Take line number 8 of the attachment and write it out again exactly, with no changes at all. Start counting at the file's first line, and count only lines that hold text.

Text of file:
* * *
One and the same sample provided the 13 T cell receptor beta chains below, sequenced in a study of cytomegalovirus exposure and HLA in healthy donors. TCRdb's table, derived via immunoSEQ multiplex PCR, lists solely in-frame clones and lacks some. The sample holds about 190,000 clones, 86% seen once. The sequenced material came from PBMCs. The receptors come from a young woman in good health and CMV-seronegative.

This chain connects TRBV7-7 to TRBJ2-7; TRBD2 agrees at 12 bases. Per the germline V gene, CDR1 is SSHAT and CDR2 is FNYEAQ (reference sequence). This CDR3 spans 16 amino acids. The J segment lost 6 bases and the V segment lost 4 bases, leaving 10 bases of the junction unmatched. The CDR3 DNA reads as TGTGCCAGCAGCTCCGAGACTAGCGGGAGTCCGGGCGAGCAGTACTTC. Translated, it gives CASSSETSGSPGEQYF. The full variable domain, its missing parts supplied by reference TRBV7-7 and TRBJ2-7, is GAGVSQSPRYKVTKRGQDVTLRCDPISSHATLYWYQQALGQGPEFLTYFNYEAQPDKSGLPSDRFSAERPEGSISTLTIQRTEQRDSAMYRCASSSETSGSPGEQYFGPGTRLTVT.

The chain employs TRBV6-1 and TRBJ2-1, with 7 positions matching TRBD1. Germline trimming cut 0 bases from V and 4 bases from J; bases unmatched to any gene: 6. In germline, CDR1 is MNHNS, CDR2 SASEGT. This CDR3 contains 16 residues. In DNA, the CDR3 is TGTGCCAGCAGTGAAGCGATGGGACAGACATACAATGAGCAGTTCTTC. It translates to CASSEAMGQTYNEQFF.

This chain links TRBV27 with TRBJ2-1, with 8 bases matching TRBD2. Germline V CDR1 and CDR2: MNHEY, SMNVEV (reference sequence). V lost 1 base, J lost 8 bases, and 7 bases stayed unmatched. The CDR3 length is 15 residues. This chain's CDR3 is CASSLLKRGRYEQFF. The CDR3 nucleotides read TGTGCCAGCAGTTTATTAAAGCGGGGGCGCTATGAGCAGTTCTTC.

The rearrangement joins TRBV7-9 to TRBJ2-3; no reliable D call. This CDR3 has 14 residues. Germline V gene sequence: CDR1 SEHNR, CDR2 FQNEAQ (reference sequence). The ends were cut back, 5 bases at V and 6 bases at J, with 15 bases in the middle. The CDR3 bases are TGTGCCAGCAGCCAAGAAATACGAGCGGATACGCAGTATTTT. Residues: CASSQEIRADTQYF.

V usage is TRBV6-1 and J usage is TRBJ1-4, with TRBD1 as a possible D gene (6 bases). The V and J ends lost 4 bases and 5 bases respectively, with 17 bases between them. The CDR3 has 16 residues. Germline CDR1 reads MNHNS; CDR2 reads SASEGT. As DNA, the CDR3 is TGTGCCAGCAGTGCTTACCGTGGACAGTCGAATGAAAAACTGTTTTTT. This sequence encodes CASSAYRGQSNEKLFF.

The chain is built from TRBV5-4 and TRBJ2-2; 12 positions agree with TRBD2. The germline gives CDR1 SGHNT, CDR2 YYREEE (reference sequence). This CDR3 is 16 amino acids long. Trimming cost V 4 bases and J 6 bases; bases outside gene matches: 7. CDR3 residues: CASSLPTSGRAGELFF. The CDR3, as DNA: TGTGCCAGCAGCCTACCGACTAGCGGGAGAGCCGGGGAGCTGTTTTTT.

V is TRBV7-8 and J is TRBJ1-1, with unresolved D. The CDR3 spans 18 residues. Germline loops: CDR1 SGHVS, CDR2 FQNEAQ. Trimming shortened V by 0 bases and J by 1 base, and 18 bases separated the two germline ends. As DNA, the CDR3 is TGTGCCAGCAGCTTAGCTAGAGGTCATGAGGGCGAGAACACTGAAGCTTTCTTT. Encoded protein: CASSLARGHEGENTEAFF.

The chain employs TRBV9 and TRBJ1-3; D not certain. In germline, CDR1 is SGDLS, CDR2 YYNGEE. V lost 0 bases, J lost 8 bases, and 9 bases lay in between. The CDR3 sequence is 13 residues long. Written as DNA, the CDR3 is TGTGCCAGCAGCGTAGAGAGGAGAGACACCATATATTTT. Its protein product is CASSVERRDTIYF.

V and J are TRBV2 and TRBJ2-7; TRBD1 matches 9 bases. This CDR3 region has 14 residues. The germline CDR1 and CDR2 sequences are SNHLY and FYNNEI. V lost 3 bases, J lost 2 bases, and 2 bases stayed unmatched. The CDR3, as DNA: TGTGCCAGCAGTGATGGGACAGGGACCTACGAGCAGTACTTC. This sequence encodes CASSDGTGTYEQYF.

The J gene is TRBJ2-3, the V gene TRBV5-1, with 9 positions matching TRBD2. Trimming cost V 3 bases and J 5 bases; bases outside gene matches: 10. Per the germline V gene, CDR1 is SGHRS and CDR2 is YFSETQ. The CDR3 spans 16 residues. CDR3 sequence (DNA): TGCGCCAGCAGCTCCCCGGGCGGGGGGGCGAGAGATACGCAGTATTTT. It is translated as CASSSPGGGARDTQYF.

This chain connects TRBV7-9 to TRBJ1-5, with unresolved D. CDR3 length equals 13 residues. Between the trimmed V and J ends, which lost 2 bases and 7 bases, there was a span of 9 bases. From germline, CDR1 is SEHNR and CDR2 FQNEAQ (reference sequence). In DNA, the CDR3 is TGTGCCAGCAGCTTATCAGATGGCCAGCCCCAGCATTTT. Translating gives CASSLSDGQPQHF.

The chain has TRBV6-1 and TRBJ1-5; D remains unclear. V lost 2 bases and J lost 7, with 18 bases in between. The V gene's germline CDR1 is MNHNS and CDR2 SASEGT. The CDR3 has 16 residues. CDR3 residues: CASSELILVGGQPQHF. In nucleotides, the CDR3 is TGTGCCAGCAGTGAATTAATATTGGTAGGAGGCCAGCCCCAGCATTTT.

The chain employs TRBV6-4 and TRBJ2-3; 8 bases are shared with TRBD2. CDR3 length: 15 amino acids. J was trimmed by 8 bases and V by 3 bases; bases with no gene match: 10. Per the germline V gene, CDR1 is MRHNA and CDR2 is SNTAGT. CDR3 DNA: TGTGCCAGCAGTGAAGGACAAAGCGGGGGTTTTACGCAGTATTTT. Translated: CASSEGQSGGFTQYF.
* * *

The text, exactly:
V is TRBV7-8 and J is TRBJ1-1, with unresolved D. The CDR3 spans 18 residues. Germline loops: CDR1 SGHVS, CDR2 FQNEAQ. Trimming shortened V by 0 bases and J by 1 base, and 18 bases separated the two germline ends. As DNA, the CDR3 is TGTGCCAGCAGCTTAGCTAGAGGTCATGAGGGCGAGAACACTGAAGCTTTCTTT. Encoded protein: CASSLARGHEGENTEAFF.